Constable Fiona Russell has always loved being around the water, so joining Tasmania Police’s Dive Squad seemed like a natural progression.
Fiona joined Tasmania Police in 1993 after seeing recruits running around the Academy on her regular journey to Clifton Beach Surf Life Saving Club.
Fiona worked in the Drug Squad and Surveillance before joining Marine Services in 2005. She completed the Police Dive course later that year, becoming the first woman to join the Police Dive Squad.
“I’d always been interested in water sports like swimming, water polo, surf lifesaving and scuba diving, so marine policing and dive squad were natural career progressions for me,” she said.
“It’s not for everyone – we often work in water with low visibility and, because it’s Tassie, the water is very cold. We do a lot of work in dams, looking for either bodies, stolen items or weapons.
“The upside of the Dive Squad was that you get to spend a lot of time working in a small team. The camaraderie is one of the things I miss about it now that I have moved on from Marine Services in Hobart.
“If you have an interest in the water and are confident and feel comfortable in and around it, then you shouldn’t shy away from trying out for the Dive Squad.”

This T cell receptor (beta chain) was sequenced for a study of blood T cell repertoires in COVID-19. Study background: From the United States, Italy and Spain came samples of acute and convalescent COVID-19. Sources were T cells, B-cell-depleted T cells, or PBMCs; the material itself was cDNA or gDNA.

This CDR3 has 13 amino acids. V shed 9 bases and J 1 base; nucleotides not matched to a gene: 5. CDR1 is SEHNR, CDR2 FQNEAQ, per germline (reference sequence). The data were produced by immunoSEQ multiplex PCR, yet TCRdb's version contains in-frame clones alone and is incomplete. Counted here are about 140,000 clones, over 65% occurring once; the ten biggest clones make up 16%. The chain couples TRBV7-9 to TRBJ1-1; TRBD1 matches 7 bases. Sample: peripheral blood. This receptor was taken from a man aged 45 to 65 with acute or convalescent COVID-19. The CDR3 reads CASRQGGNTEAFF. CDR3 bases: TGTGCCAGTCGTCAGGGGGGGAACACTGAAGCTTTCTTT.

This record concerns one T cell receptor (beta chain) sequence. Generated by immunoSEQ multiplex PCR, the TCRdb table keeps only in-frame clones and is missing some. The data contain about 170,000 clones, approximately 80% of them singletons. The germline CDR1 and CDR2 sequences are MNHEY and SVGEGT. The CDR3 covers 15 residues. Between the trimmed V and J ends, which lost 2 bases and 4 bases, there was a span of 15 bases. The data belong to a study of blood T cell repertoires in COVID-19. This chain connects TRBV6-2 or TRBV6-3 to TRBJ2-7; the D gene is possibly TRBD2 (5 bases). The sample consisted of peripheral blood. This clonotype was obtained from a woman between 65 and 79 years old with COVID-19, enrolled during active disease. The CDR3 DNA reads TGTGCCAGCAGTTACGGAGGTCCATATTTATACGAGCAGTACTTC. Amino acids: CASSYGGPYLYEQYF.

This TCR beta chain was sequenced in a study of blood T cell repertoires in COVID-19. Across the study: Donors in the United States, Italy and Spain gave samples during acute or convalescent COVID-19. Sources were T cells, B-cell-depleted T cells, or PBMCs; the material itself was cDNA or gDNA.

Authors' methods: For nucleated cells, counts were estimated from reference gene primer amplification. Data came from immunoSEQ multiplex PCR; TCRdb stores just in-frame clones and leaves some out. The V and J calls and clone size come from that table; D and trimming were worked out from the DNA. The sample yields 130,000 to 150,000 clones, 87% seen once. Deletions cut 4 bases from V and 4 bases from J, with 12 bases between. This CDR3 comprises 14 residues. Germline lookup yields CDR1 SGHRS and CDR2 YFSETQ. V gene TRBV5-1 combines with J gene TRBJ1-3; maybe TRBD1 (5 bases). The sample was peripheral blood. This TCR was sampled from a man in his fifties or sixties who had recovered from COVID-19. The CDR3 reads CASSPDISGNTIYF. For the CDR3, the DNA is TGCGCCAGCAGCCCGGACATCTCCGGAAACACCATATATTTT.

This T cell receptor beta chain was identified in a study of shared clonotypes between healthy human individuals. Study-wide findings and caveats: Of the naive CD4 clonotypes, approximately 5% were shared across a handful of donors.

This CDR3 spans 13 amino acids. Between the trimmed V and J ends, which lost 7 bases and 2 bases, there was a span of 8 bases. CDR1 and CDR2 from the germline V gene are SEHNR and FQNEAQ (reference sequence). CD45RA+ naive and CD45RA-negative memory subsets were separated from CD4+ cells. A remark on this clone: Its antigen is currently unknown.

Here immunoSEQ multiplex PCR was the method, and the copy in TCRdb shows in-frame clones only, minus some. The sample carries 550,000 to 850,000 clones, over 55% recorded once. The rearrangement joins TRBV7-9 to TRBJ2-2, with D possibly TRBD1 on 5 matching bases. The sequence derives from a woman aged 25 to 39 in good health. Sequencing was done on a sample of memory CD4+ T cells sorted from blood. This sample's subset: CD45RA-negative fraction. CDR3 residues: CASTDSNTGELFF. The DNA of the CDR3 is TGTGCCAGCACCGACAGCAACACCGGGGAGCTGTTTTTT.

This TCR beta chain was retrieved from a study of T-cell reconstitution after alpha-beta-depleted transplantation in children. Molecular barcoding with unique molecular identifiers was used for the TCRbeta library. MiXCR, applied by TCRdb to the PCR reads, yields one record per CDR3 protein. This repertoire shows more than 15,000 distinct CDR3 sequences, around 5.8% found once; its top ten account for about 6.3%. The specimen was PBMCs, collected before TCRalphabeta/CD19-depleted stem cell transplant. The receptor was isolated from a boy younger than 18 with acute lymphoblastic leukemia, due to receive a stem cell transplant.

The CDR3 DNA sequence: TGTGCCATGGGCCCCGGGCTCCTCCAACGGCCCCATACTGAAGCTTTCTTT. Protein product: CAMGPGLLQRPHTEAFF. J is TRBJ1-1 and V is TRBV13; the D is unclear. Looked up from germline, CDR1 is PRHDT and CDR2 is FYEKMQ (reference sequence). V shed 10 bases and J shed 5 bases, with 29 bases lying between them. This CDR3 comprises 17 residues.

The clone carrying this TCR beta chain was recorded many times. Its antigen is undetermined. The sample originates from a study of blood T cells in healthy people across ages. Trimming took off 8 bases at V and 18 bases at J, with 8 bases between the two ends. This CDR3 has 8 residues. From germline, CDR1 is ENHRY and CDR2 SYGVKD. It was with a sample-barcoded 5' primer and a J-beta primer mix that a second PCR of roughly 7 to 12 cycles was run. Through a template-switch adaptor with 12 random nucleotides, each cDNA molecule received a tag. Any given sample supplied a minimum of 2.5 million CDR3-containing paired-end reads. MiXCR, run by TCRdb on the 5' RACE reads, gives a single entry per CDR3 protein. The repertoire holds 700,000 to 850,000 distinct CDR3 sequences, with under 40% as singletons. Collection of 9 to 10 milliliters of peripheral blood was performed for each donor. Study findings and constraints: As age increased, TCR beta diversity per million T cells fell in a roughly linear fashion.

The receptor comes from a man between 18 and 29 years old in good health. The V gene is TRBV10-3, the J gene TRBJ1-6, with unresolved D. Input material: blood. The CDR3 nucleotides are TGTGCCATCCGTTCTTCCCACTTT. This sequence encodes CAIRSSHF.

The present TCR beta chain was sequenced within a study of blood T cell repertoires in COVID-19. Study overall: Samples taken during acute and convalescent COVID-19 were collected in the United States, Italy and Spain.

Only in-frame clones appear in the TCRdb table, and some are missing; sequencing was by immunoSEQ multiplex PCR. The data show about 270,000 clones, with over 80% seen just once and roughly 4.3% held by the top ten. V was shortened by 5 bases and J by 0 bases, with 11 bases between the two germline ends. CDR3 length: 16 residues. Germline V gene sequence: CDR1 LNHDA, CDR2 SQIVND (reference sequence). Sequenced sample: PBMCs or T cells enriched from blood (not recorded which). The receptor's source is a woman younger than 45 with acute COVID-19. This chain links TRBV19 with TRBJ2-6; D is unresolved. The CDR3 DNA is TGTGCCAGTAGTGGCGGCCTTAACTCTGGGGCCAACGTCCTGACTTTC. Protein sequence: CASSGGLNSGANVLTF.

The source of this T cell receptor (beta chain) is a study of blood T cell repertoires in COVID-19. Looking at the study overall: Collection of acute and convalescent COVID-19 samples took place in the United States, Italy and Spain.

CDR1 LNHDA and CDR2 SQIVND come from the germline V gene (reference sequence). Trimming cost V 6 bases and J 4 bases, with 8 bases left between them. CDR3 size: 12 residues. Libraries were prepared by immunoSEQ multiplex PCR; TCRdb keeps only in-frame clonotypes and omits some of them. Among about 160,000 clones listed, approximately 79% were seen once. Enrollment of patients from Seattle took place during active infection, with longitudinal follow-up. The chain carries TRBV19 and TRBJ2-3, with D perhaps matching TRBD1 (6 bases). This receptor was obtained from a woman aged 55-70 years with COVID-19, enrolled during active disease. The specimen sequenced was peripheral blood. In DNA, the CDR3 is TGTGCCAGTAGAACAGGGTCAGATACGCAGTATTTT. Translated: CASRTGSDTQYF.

Fiona says she didn’t feel like she needed to overcome any barriers to join the Dive Squad.
“I was fully accepted by my then Sergeant Paul Steane and everyone I worked for and alongside treated me as an equal,” she said.
The disappearance of Burnie woman Helen Munnings in 2008 was one of the biggest jobs Fiona has worked on.
“We spent a lot of hours searching for evidence related to her disappearance. It’s very difficult for everyone involved when we are unable to help solve this case.”
And while Fiona misses being a current member of the Dive Squad since moving to King Island in 2013, she is enjoying her new post alongside her husband Sergeant Steve Shaw.
Above: Constable Fiona Russell diving at Lake Kara as part of the Helen Munnings investigation (courtesy of The Examiner Newspaper).